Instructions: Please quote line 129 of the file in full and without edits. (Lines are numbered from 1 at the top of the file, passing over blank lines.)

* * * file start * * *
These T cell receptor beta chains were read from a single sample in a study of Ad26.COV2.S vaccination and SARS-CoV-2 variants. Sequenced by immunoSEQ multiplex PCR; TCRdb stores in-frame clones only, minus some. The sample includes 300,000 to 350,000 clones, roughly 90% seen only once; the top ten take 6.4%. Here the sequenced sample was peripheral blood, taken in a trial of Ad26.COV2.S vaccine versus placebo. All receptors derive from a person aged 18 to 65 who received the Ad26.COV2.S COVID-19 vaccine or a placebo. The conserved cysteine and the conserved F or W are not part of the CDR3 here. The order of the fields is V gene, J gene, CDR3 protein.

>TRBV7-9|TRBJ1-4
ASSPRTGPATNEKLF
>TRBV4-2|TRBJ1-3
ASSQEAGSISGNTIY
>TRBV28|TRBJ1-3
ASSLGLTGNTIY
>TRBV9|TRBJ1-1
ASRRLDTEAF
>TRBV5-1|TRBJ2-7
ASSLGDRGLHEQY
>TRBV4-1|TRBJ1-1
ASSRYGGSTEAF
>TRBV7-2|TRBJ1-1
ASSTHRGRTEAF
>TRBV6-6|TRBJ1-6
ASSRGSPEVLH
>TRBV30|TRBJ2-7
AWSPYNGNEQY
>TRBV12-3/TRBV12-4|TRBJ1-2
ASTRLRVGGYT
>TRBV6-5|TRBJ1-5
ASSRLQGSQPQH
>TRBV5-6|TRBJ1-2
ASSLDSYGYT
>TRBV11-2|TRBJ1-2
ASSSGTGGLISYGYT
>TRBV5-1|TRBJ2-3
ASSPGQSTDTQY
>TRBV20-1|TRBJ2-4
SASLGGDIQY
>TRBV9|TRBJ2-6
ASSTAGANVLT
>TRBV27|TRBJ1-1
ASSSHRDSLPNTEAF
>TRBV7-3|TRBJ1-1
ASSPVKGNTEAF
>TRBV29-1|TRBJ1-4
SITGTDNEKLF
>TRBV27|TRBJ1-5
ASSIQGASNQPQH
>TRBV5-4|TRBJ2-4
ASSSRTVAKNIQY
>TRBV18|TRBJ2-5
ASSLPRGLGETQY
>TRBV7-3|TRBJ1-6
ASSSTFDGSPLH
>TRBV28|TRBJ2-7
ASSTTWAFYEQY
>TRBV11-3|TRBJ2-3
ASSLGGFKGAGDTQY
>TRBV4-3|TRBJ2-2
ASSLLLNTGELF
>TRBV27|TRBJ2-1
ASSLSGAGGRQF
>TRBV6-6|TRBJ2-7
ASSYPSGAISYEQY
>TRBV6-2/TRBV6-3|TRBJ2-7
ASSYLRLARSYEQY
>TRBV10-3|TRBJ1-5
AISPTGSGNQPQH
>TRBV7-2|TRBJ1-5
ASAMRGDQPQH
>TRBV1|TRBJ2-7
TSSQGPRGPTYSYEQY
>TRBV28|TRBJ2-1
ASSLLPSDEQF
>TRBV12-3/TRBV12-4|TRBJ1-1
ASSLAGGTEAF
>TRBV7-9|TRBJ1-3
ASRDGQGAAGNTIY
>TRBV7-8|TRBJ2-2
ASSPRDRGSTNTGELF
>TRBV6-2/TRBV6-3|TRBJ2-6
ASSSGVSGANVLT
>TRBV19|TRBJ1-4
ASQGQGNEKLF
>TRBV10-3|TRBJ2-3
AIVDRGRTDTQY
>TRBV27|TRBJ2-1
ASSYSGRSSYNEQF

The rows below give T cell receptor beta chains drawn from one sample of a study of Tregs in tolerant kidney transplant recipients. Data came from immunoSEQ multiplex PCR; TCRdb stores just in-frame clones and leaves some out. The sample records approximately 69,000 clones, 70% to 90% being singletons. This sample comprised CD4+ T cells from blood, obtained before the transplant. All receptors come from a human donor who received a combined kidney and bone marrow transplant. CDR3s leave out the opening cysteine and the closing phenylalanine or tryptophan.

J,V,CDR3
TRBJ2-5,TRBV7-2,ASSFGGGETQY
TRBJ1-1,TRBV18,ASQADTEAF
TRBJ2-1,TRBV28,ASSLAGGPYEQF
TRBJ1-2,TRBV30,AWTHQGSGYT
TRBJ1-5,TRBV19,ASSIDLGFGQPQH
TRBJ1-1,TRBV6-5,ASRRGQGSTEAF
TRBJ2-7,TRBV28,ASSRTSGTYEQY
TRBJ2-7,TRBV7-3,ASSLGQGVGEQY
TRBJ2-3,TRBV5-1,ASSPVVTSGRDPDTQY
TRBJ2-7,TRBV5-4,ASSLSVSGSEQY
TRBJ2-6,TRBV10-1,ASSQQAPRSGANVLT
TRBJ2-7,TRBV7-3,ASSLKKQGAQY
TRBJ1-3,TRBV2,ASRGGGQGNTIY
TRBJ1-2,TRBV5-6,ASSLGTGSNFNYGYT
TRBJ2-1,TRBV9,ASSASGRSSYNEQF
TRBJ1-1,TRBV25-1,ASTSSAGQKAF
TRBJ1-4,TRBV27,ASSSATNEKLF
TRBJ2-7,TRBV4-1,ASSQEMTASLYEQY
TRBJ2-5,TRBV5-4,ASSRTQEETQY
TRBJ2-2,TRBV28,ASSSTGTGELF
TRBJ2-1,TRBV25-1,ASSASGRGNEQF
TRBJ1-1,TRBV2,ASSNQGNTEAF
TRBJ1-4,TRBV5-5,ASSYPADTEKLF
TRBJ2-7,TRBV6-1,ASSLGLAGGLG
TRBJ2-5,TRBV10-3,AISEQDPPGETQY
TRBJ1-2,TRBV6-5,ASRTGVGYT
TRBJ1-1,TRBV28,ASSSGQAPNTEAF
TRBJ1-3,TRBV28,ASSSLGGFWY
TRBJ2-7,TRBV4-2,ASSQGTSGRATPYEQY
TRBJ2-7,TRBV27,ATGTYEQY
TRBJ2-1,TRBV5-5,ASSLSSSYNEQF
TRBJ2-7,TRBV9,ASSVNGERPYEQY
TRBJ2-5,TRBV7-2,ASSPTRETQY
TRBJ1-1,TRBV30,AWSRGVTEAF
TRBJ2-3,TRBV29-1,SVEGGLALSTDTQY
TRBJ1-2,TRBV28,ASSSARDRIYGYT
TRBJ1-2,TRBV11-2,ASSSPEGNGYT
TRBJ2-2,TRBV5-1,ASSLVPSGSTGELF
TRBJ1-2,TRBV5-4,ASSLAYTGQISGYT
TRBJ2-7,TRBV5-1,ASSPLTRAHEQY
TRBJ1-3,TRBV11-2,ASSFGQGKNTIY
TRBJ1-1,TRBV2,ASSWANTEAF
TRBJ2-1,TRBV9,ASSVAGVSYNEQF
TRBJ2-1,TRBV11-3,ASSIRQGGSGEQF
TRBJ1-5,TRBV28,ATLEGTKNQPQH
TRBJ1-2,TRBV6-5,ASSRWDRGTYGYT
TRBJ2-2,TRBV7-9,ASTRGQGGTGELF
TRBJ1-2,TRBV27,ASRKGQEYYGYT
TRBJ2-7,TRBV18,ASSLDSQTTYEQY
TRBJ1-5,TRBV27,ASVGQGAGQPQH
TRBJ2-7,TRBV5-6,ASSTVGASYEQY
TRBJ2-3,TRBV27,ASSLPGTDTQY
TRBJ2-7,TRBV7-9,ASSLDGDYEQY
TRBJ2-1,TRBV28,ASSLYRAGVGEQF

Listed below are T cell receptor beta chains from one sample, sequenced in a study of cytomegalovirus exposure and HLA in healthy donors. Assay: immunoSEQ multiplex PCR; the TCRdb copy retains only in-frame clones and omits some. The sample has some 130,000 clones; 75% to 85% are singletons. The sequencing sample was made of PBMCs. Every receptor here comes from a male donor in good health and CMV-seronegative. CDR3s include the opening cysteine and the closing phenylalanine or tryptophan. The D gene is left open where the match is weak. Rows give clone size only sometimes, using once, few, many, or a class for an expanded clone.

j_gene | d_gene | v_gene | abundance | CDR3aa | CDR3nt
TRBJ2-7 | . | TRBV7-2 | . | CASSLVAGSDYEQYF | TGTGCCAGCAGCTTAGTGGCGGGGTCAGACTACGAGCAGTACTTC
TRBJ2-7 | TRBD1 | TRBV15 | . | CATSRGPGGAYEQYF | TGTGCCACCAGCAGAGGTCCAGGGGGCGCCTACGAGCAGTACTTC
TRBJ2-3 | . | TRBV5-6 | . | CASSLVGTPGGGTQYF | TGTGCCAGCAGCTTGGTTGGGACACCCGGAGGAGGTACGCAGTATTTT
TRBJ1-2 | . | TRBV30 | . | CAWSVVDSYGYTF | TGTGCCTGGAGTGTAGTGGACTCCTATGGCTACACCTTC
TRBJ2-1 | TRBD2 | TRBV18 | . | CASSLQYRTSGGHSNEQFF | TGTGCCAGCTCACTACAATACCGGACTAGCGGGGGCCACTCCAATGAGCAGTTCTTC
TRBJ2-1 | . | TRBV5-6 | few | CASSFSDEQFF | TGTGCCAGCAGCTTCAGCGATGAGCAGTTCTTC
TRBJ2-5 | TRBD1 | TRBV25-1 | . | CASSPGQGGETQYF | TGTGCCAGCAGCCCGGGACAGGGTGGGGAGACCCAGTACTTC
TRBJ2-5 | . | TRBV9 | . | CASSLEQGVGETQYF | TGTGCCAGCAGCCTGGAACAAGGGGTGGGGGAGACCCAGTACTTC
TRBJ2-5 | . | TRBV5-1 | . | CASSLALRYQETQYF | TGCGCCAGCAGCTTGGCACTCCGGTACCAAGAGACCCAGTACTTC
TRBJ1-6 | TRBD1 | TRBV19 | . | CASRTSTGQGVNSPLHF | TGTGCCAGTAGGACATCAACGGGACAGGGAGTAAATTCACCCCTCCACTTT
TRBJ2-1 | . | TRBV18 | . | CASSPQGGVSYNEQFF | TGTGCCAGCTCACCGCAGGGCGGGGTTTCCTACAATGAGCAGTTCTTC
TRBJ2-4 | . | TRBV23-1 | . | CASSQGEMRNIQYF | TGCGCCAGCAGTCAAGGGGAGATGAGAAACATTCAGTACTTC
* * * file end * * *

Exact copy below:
TRBJ1-2,TRBV6-5,ASSRWDRGTYGYT